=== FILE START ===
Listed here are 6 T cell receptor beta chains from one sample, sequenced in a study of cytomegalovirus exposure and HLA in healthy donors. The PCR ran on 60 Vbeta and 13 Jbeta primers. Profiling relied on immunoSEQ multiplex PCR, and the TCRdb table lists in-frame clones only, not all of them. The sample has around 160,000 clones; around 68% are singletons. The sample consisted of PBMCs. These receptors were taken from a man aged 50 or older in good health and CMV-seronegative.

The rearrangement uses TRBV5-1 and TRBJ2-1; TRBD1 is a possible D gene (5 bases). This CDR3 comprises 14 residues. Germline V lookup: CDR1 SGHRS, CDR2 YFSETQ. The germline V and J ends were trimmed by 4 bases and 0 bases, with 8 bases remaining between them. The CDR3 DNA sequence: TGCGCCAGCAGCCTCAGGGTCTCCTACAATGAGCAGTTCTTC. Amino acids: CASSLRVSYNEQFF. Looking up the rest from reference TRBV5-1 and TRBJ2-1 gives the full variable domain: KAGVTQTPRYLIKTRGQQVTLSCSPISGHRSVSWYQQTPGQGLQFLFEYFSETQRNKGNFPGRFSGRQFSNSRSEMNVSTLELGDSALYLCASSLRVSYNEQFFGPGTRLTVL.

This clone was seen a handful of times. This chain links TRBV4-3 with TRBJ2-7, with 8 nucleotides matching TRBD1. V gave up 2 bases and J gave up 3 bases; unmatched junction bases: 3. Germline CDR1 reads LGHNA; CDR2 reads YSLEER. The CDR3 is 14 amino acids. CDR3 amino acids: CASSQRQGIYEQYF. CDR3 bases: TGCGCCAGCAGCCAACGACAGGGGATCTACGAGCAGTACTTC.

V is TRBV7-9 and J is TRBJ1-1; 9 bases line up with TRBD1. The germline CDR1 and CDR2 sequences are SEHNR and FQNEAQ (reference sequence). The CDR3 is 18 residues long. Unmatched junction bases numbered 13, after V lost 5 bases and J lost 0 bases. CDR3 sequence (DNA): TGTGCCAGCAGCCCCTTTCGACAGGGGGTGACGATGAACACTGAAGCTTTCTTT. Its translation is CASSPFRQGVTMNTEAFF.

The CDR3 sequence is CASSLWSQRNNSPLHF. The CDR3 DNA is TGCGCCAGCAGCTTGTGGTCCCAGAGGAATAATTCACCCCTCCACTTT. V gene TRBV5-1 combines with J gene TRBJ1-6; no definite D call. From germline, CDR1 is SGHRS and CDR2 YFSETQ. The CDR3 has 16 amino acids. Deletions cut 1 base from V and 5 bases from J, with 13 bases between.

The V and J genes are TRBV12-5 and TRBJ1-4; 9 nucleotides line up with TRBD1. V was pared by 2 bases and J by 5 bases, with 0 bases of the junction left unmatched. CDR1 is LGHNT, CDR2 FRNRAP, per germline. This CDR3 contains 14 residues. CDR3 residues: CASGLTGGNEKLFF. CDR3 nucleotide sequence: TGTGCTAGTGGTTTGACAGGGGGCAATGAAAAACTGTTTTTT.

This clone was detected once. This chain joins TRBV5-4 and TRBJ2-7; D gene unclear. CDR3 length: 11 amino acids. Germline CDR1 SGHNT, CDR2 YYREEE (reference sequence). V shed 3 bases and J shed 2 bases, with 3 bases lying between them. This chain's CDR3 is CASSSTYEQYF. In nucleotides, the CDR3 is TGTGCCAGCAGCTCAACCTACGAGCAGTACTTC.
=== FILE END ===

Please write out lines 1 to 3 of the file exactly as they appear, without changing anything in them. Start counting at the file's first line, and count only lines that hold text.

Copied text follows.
Listed here are 6 T cell receptor beta chains from one sample, sequenced in a study of cytomegalovirus exposure and HLA in healthy donors. The PCR ran on 60 Vbeta and 13 Jbeta primers. Profiling relied on immunoSEQ multiplex PCR, and the TCRdb table lists in-frame clones only, not all of them. The sample has around 160,000 clones; around 68% are singletons. The sample consisted of PBMCs. These receptors were taken from a man aged 50 or older in good health and CMV-seronegative.

The rearrangement uses TRBV5-1 and TRBJ2-1; TRBD1 is a possible D gene (5 bases). This CDR3 comprises 14 residues. Germline V lookup: CDR1 SGHRS, CDR2 YFSETQ. The germline V and J ends were trimmed by 4 bases and 0 bases, with 8 bases remaining between them. The CDR3 DNA sequence: TGCGCCAGCAGCCTCAGGGTCTCCTACAATGAGCAGTTCTTC. Amino acids: CASSLRVSYNEQFF. Looking up the rest from reference TRBV5-1 and TRBJ2-1 gives the full variable domain: KAGVTQTPRYLIKTRGQQVTLSCSPISGHRSVSWYQQTPGQGLQFLFEYFSETQRNKGNFPGRFSGRQFSNSRSEMNVSTLELGDSALYLCASSLRVSYNEQFFGPGTRLTVL.

This clone was seen a handful of times. This chain links TRBV4-3 with TRBJ2-7, with 8 nucleotides matching TRBD1. V gave up 2 bases and J gave up 3 bases; unmatched junction bases: 3. Germline CDR1 reads LGHNA; CDR2 reads YSLEER. The CDR3 is 14 amino acids. CDR3 amino acids: CASSQRQGIYEQYF. CDR3 bases: TGCGCCAGCAGCCAACGACAGGGGATCTACGAGCAGTACTTC.